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Lethbridge Herald Newspaper Archives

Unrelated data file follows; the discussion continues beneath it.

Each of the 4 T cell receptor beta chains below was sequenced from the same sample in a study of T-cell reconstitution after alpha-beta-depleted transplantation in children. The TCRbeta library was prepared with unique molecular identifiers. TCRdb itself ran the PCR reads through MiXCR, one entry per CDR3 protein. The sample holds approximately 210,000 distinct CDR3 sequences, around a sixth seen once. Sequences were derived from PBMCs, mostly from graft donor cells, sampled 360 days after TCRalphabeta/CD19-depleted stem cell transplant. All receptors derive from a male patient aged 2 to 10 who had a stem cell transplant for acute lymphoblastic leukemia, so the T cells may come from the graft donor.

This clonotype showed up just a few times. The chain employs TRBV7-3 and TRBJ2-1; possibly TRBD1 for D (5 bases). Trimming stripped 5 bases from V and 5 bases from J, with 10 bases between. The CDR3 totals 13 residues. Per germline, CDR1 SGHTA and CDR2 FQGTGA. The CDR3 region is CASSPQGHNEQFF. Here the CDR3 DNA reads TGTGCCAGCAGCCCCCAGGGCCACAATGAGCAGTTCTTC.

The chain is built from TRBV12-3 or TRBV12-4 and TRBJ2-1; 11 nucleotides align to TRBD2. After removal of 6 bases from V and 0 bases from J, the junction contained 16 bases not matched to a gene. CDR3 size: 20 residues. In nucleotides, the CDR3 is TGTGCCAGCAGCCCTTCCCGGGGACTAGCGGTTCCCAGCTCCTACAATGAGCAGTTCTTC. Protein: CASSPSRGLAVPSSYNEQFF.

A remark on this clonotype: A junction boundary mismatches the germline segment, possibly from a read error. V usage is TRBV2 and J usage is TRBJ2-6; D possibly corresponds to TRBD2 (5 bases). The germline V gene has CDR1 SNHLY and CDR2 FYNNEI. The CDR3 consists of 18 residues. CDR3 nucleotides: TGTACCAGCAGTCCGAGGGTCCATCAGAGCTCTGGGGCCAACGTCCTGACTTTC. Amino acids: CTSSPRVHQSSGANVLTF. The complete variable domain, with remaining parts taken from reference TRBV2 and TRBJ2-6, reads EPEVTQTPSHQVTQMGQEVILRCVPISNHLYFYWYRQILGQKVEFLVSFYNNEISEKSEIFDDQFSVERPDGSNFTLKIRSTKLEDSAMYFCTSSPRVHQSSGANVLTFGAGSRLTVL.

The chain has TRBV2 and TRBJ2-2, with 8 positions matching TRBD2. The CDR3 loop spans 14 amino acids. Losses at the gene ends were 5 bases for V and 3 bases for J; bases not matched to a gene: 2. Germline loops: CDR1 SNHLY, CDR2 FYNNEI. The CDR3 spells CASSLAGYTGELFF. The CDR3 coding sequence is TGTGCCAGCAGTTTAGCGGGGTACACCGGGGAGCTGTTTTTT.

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Lethbridge Herald, The (Newspaper) - February 28, 1975, Lethbridge, Alberta 2 THE LETHBRIDGE HERALD Friday, February 26, 1975 News in brief Consul's life threatened CORDOBA (Heuter) Left-wing guerrillas who kid- napped the U.S. honorary con- sul in Cordoba have threaten- ed to "execute" Iheir hostages unless the Argentina government releases four of their imprisoned colleagues, informed sources said. In a "war communique" is- sued here the kidnappers gave the government until 6 p.m. EOT today to meet their de- mands, the sources added. Increase in loans sought OTTAWA (CP) The gov- ernment will ask Parliament to increase to from 400 the annual limit [or interest-free loans to students, Finance Minister John Turner said Thursday. The amendment to the Can- ada Student Loans Plan, if ap- proved, would be effective July 1. Oil firms seek price hikes VANCOUVER (CP) Spokesmen for two oil com- panies say they will join a third in asking the British Columbia Energy Commis- sion to approve price increases for gasoline, heating oil and diesel fuel. Spokesmen for Standard and Shell Oil companies said Thursday there has been no decision on how much of an increase they want. Imperial Oil announced earlier it wants to raise its wholesale gasoline price by 22 cents a gallon. Ethiopians gain over rebels ADDIS ABABA (Reuter) Ethiopian troops are gaining the upper hand in heavy fight- ing with secessionist guerrillas to retain key town between the capital of troubled Eritrea province and the Sudanese border, reliable sources said today. The battle for the town, once a guerrilla stronghold but now defended by more than government soldiers, has raged since the weekend with heavy losses reported on both sides. Paris police hunt robbers PARIS (Reuter) Police are searching for two men who got away after releasing five hostages they took in an abortive bank raid. The men left early today the bank where they had taken refuge Thursday afternoon after the raid in which they killed a 55-year-old bank clerk and lost one of their own. Marriage down, divorce up WASHINGTON (AP) The marriage rate in the United States dropped in 1974 for the first time in 16 years while the divorce rate increased for the 12th consecutive year, the government reported today. At the same time, the decline in the U.S. fertility rate slowed and began levell- ing off last year, the health department said. U.S. reviewing army Jew rule WASHINGTON (AP) An admission by the U.S. Army Corps of Engineers that it does not assign Jewish of- ficers to Saudi Arabia has prompted President Ford to order a defence department review of. the personnel policies of other military units dealing with Arab countries. Firemen mop up phone blaze NEW -YORK (AP) Firemen searched a New York Telephone Co. switching centre today for hidden pockets of fire in the debris of a blaze that injured 200 per- sons and caused upward of million in property damage. The five-alarm fire that rag- ed for about 17 hours Thurs- day knocked out telephones, including police, hospital and Consolidated Edison emergency lines. Eight hanged in Singapore SINGAPORE (Reuter) Eight men convicted of murder were hanged in Changi prison before dawn to- day as their wives and relatives, watched by a crowd of 500, wept outside the main gates. Seven of the condemned Chinese and three to the gallows for murdering a Chinese merchant and his two assistants four years ago in a dispute over 120 stolen gold bars. The eighth, a Malay, had been convicted of killing a one-armed man in 1973. Hunting permits show drop RED DEER (CP) Delegates at the annual meeting of the Alberta Fish and Game Association were told today that there was a sharp drop in the number of hunting licences sold in Alberta last year. Information prepared for delegates on the opening day of the conference shows 672 licences were sold last year, a drop of from the previous year. Pickett nominated EDMONTON (CP) Jack Pickett, president of the Alberta Liberal party, was nominated Thursday night by the party to run in Edmonton Calder in the March 26 provin- cial election. Gov't strike curb urged TORONTO (CP) The executive director of the, BRIDGE RUG DRAPES LTD. FREE ESTIMATES Phoni 329-4722 COLLEGE MALL Canadian Manufacturers Association (CMA) urged the federal government Thursday to prohibit government-service strikes. Cambodian casualties An injured youngster grimaces in pain while receiving aid as a woman victim lies on the ground following a rocket attack on a market near Phnom Penh's Pochentog Airport Thursday. The attack reportedly killed seven persons and wounded 17 others. Story on Page 1. Alberta buildings found free of radium danger EDMONTON (CP) Two uf the three Alberta buildings checked for possible danger from radiation were free of dangerous levels of radiation and the third has been sealed since 1970, the provincial government announced late Thursday. The inspections involved buildings where radium luminous compounds were used during the Second World War. Few details, of the inspections were made public by John Wetherill, senior radiation officer with the provincial government. Two of the buildings are reported to be in Edmonton, and the third is an Okotoks carpet store where luminous paint was stored. The only radiation detected at the Okotoks structure was produced by the dial of a Bourassa friend denies knowing of wiretapping MONTREAL (CP) Paul Desrochers, a man frequently described as the "grey emi- nence" behind Quebec Premier hobert Bourassa, Thursday contradicted previous testimony at a government inquiry. Desrochers, 50, told the royal commission on construction union freedoms he was never informed of police wiretap evidence of a payoff to secure a public service job. Desrochers, who managed Premier Bourassa's 1970 elec- tion victory and now is vice- president of a national trust company, also denied he prac- tised political patronage in granting jobs at the James Bay hydroelectric site in northwestern Quebec. "Maybe I wasn't duped by my aides, but I was naive in my dealings with Desrochers said. He added that any hiring irregularities were "carried out without my knowledge." Before he quit the for health reasons spring, Desrochers was president of both the James Bay De- velopment Corp. and the James Bay Energy Corp, bedroom alarm clock, he said. "The material involved- (a radium-luminous compound) was used until 1968 for painting the dials of aircraft instruments, clocks and watches so they would glow in the dark, "Mr. Wetherill said. "The amount present on a watch or alarm clock is of lit- tle significance although premises where the compound is mixed and used in large quantities could pose a threat to health if the material were to be ingested or inhaled." The Alberta inspections were part of a series of checks made across the country after radiation levels up to 800 times the safety limits were found in the third floor of a Toronto building. The radia-- tion came from a paint spill which occurred while the premises were occupied by a wartime company which painted luminous dials. Village in mourning after four girls die SHAMATTAWA, Man. (CP) -This community of about 400 population was in mourning Thursday for four girls, ranging in age from seven to 11 years, who died of exposure earlier in the week. Dead are sisters Beverly Ann Beardy, 7, Margaret 9 and Sandra Nancy Beardy, 11, and their friend Dorine Lorna Miles, who would have marked her llth birthday Thursday. An official said the four girls, out on a trap line Monday with Mr. and Mrs. Gordon Beardy, had decided to walk the 12 miles to Shamattawa, where a tractor train was expected The girls set off for Shamattawa about 10 p.m. Later a search party was organized. Mr. Beardy, the girls' father, found the bodies Wednesday afternoon, about 10 miles from Shamattawa. The girls apparently had become tired and had tried to make a shelter for the night out of spruce boughs. The bodies, with the spruce boughs, were found on the shore of the Echoing River. Senate 4in no hurry' to pass big tax bill By KEN POLE OTTAWA (CP) The Com- mons finally cleared the way for 1974 income tax rebates Thursday, but Hie millions ot dollars in cheques are not like- ly to start rolling out until at least the second week ol March. Finance Minister John Turner's 287-page omnibus tax bill got final reading and now goes to the Senate where it will be debated Tuesday night. But the Senate is in no hurry to pass the bill, feeling thai the proposed legislation needs what senators are fond of call- ing "a sober second look." The bill, a compendium ol proposals from the Nov. 18 budget, was introduced in the Commons Dec. 20. It took 21 gruelling days of debate to clear all the Commons hurdles, most of them thrown up by the disgruntled op- position. The Progressive Con- servatives and New Runaway ship's fate a mystery HALIFAX (CP) The fate of the runaway ship'Answer, believed icebound somewhere off Quebec's Gaspe Peninsula, remains a mystery today. The ship's captain and crew were not taking ship-to-shore tele- phone calls Thursday night. Four RCMP officers lajided Thursday on the icebreaker John A, Macdonald, within sight of the ship, but their superiors on land were mum as to orders given the Moun- ties. Earlier, an RCMP spokesman at Montreal said the force had been instructed by the Federal Court ol Canada to intercept the ton ship, which left Quebec City during the weekend with no pilot and amid conflicting reports about ownership. A transport department spokesman in Halifax said Thursday night' he under- stands the RCMP contingent is to attempt to board and arrest the ship today, after spending the night aboard the Canadian Coast Guard vessel in the mouth of the St. Lawrence River. However, RCMP at Gaspe, Que., from where the Moun- ties took off aboard a Cana- dian Armed Forces helicopter for the John A. Macdonald, as well as' superior officers at Quebec City, Montreal and Ot- tawa, declined any comment about the four-man group's mission. The transport department spokesman here said he un- derstsr.ds the Mounlies will probably wait until this after- noon to go aboard the Answer. A man identified as Captain Brian Erb of the Answer said earlier Thursday in a radio- telephone interview with the CBC in Toronto that his ship is not physically stuck but is locked in an icefield and un- able to continue to her stated destination of Boston. The John A. Macdonald was reported about 1 'A miles away and in visual contact with the Answer, reported about 45 miles southeast of Gaspe. An arrest warrant was issued Tuesday for Capt. Erb in Quebec City. Capt. Erb, denying any ille- gality in his taking the ship, said he is bound for Boston, where he said controlling interest in the ship is held, in the name of Vitral Navire, S.A. He said the Answer is registered in Panama and he has that registration and a bill of sale from the provincial court in Quebec, as well as customs clearance from Quebec City. Democrats were concerned mainly about six clauses affecting royalties paid to the provinces by resource com- panies. These royalties no longer are tax deductible un- der the new legislation. STUDY CLOSELY The 142-clause bill likely will get Senate approval in principle Tuesday or Wednes- day before it is passed on to the upper chamber's banking committee for detailed scrutiny. How long committee study will take is not known, but Senator Ray Perrault, govern- ment leader in the Senate, and Senator Jacques Flynn, the Opposition leader, say the committee watched the bill constantly while it was before the Commons. There were several dozen amendments by the Com- mons, many of them technical, but all will be gone over by the Senate. Both senators suggested LI would not be desirable for the upper house to pass the bill quickly. The Senate has done this with previous measures, only to be met with a barrage of "rubber stamp" ac- cusations from some the news media. Senator Flynn says the Senate "doesn't want to be pushed while Senator Perrault says "there isn't any tendency for us tc say we'll pass it sight un- seen." Richardson denies racial statements OTTAWA (CP) Defence Minister James Richardson denied Thursday that he made unflattering statements about Indians and Eskimos. The statements were attributed to him in the March issue of Maclean's magazine. He.made the denial in the Commons after Wally Firth (NDP Northwest a Metis, ob- jected to parts of the magazine article. Mr. Richardson said the accusation should be directed at the author of the article, not him. "Those are not my views and there were many other in- accuracies in the article as well." The Maclean's story said: Discussing the fate of the Indians and Eskimos, he (Mr. Richardson) will suddenly puzzle, "I mean, what did they ever do for Canada? Did they discover gas? Did they discover oil? They didn't even invent the wheel. Why, when we came here, they were still dragging things around on two sticks." "I think he owes our people of Canada an said Mr. Firth. He said the ex- plorers never would have gotten anywhere without the help of the native people- After the minister made his reply, Stanley Knowles (NDP- Winnipeg North Centre) said Mr. Richardson had not actually denied the statements attributed to him. "I just did deny them in the most categorical and definite replied the minister. Outside the House Mr. Firth said he is not satisfied with Mr. Richardson's denial. U.S. 'wrongfully' bars men from coming home Hargrave denounces appointment Herald Ottawa Bureau OTTAWA A usually mild- mannered Conservative backbencher yesterday angri- ly denounced the appointment of a deputy minister of agriculture who has no agricultural background. Bert Hargrave (PC-Medicine Hat) said he was impressed with the new deputy minister's credentials in finance and government ad- ministration, "his background suggests a complete absence of any experience in agriculture." Hargrave also wanted to know if the appointment had been discussed with Agriculture Minister Whelan. WASHINGTON (AP) The United States government was accused Thursday of wrongfully barring per- manently from the U.S. thousands of young men on the presumption they gave up American citizenship to avoid the military draft. The American Civil Liber- ties Union (ACLU) and the United Church of Christ Centre for Social Action made the charge at a joint news conference- It came a day after The Associated Press quoted justice department and im- migration and naturalization service officials as saying many men in Canada and elsewhere are being excluded even for a visit. Henry Schwartzchild of the ACLU said: "Draft violation charges were never filed or have been dismissed against many of them." "But the immigration ser- vice makes the extra-judicial determination that they left to avoid the draft and therefore can never be given a visa to come back to this country, even to visit their families. "Some or more Ameri- can men have become naturalized Canadians since 1970, according to Canadian government sources." Rev. Barry Lynn of the church group said "many are considering citizenship in the very near future" so the prob- lem could become larger. The immigration service is barring the men permanently under a section of law which says Americans who have be- come citizens of another coun- try are excluded if they go abroad to "avoid or evade training or service in the arm- ed forces." Mr. Lynn told the news con- ference: "In general, the American legal system demands proof for charges which stigmatize the person involved or which prevents anyone, American or foreign national, from receiv- ing all the rights and privileges to which he is en- titled. Biologists tighten rules on genetics research INSTALLATION ELECTRONIC AIR CLEANERS 32I-SI73 By VICTOR K. McELHENY New York Times Service PACIFIC GROVE, Calif. An international conference of biologists decided Thursday on tighter professional stan- dards governing research in so called "genetic engineering." The new guidelines, rare to man while opening the door to many experiments Intended to bring benefits in medicine and agriculture. The proposed rules have moral force only, but they were devised by a large frac- tion of the world's scientists now working with powerful new techniques for trans- planting genes, the chemical units of heredity, from one type of living cell to another. Scientists from 16 nations, including the Soviet Union, attended the conference, although more than half the participants were Americans. The conference's conclusions are expected to provide I blueprint for regulations to be written in the months ahead by government health research agencies around the world. The safeguards designed to prevent the escape of poten- tially harmful organisms from the laboratory are intended to replace a volun- tary deferral of some kinds for genetic engineering research which went into effect lilt July. The deferral was proposed by, a group of American biologists, led by Dr. Paul Berg of Stanford University, who was the chairman of the conference. Like the new safeguards, the deferral was a rare event in a scientific tradition that has resisted the ruling out of specific lines of inquiry as a violation of intellectual freedom. The decision of the conference followed four days of struggle by more than 100 biologists to balance the potential hazards and benefits of the new techniques for manipulating genes. Using enzymes to break up or stitch together pieces of the gene containing chemical called D.N.A., the scientist! can insert genes from com- plex cells such as those of set urchin eggs Into simple, rapid- ly dividing cells like bacteria. By doing this, scientists seek to build up large supplies of particular genes they want to study. They also hope to use simple organisms -like bacteria some day to grow substances such as human growth 'hormone for in- dividuals who lack the ability to produce their own. The scientists agreed Thurs- day, that, for now, there are some classes of genetic engineering experiments in- volving dangerous viruses that they can see no safe way to perform. ;